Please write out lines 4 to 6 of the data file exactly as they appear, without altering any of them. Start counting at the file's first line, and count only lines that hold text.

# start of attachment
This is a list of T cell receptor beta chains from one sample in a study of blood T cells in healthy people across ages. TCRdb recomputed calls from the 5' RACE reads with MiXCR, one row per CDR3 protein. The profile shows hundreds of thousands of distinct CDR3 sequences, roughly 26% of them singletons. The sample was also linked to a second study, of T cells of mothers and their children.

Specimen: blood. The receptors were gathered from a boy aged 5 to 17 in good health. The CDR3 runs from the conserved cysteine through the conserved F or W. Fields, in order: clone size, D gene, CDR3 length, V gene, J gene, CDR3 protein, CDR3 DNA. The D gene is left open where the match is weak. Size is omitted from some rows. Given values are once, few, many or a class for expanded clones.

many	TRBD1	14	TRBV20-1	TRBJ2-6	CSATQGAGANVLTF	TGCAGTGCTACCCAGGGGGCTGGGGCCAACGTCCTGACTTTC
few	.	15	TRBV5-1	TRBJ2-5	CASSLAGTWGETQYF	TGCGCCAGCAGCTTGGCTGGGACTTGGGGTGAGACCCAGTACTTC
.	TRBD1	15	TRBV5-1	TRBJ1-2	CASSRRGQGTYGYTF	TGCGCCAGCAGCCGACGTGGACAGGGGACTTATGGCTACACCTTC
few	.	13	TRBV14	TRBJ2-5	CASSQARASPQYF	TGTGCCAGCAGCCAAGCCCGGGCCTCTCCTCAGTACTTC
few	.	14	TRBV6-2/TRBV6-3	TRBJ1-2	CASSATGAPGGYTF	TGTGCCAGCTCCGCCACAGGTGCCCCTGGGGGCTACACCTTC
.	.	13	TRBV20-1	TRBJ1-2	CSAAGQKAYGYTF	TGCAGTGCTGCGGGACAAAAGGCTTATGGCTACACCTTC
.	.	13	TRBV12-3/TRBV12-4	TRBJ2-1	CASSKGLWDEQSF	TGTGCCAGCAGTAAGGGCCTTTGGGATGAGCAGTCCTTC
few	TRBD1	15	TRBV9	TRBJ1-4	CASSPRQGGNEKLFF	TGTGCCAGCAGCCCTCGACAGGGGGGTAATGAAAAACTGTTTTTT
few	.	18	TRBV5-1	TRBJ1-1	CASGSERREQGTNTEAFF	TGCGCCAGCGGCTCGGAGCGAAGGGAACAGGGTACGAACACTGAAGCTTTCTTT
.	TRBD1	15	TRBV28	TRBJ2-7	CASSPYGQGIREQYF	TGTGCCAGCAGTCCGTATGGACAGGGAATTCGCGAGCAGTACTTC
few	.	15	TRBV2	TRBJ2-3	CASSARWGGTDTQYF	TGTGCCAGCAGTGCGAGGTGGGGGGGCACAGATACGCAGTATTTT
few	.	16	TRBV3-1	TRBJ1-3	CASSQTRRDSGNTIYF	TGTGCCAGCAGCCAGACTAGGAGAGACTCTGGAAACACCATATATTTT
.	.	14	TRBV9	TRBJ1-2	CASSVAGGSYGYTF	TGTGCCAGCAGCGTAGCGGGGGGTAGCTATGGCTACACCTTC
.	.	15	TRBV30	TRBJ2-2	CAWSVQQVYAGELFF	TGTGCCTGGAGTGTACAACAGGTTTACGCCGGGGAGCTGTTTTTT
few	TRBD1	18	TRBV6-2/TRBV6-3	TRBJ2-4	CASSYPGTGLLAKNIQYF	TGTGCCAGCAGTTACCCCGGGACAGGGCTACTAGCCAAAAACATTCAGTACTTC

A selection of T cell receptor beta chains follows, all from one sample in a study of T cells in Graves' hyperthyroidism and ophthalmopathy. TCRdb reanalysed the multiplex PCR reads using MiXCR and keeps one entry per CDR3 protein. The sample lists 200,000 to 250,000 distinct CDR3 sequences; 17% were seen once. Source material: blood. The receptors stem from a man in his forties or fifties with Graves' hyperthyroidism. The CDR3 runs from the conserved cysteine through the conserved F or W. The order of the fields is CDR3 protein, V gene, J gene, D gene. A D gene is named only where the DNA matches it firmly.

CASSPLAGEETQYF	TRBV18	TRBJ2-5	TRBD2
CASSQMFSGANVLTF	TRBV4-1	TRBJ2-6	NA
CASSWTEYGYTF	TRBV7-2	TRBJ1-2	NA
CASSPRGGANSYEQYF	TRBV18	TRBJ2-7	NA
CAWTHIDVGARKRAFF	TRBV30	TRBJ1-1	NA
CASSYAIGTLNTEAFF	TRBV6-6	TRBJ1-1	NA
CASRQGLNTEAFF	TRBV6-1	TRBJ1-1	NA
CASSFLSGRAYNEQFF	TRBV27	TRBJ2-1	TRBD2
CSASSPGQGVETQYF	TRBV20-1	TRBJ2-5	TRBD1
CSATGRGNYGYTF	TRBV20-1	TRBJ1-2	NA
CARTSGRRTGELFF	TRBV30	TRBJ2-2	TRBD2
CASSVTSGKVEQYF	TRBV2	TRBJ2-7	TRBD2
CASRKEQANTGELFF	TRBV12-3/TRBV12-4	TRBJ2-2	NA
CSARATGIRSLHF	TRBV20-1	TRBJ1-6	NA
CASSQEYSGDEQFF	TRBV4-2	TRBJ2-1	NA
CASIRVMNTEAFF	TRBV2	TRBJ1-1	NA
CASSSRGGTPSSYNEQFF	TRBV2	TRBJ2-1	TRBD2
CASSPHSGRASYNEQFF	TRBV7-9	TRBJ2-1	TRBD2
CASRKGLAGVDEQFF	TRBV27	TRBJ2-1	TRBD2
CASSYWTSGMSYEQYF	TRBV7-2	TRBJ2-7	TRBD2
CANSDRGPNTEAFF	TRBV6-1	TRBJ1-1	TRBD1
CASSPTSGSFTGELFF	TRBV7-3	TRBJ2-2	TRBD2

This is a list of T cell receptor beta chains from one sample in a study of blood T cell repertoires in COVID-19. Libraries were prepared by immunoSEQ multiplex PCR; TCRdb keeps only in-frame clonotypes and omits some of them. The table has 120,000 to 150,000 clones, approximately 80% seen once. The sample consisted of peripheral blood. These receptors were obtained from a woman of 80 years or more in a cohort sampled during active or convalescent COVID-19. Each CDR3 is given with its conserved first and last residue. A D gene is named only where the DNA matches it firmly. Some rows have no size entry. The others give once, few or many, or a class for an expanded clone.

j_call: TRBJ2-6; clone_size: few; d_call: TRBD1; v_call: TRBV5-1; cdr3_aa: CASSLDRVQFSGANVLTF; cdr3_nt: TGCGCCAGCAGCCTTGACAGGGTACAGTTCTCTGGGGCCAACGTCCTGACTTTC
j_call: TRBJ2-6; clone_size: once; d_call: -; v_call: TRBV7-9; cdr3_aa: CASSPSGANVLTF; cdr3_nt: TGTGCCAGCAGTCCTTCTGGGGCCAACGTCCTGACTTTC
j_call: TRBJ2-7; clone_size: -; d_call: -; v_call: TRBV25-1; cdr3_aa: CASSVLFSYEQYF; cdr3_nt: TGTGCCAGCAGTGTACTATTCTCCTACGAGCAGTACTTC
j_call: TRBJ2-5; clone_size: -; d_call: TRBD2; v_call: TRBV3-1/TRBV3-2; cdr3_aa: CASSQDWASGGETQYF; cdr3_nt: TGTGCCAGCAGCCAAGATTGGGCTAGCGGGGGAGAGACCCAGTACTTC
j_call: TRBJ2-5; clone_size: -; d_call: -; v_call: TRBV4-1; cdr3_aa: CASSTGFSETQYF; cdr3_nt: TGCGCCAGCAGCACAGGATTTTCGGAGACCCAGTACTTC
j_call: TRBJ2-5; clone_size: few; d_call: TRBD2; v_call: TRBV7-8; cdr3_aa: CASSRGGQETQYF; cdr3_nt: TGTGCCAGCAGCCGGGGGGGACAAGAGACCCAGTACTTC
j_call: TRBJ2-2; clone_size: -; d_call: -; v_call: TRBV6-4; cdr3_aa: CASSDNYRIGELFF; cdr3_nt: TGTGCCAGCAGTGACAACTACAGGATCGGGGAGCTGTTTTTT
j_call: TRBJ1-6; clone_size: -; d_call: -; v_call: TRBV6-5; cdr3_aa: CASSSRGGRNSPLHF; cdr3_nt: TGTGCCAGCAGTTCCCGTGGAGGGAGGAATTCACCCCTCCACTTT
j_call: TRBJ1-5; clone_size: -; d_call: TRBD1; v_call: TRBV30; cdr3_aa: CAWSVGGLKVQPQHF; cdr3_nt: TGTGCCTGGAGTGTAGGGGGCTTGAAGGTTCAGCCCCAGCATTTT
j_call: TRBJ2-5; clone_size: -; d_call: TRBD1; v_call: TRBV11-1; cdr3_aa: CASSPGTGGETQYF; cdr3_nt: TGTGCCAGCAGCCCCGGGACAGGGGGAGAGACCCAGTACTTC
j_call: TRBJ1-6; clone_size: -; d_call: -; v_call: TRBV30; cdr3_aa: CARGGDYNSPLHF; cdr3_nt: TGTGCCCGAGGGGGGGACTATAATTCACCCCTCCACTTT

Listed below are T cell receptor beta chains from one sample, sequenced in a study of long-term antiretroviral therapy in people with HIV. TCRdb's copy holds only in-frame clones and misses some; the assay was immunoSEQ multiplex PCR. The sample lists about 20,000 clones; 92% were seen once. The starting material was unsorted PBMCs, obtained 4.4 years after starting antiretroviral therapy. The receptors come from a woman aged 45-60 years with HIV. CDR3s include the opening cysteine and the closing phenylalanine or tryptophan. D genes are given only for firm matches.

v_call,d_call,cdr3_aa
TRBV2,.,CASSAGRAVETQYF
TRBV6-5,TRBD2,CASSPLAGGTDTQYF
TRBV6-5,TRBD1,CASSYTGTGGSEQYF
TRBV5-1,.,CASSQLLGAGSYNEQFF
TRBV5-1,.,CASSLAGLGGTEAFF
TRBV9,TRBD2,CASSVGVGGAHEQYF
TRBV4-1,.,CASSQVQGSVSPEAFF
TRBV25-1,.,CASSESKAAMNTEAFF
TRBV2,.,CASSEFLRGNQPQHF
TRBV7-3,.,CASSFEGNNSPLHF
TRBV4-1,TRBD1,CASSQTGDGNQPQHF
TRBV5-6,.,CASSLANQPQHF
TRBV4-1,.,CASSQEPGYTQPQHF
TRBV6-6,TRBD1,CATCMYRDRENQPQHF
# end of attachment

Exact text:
few	.	15	TRBV5-1	TRBJ2-5	CASSLAGTWGETQYF	TGCGCCAGCAGCTTGGCTGGGACTTGGGGTGAGACCCAGTACTTC
.	TRBD1	15	TRBV5-1	TRBJ1-2	CASSRRGQGTYGYTF	TGCGCCAGCAGCCGACGTGGACAGGGGACTTATGGCTACACCTTC
few	.	13	TRBV14	TRBJ2-5	CASSQARASPQYF	TGTGCCAGCAGCCAAGCCCGGGCCTCTCCTCAGTACTTC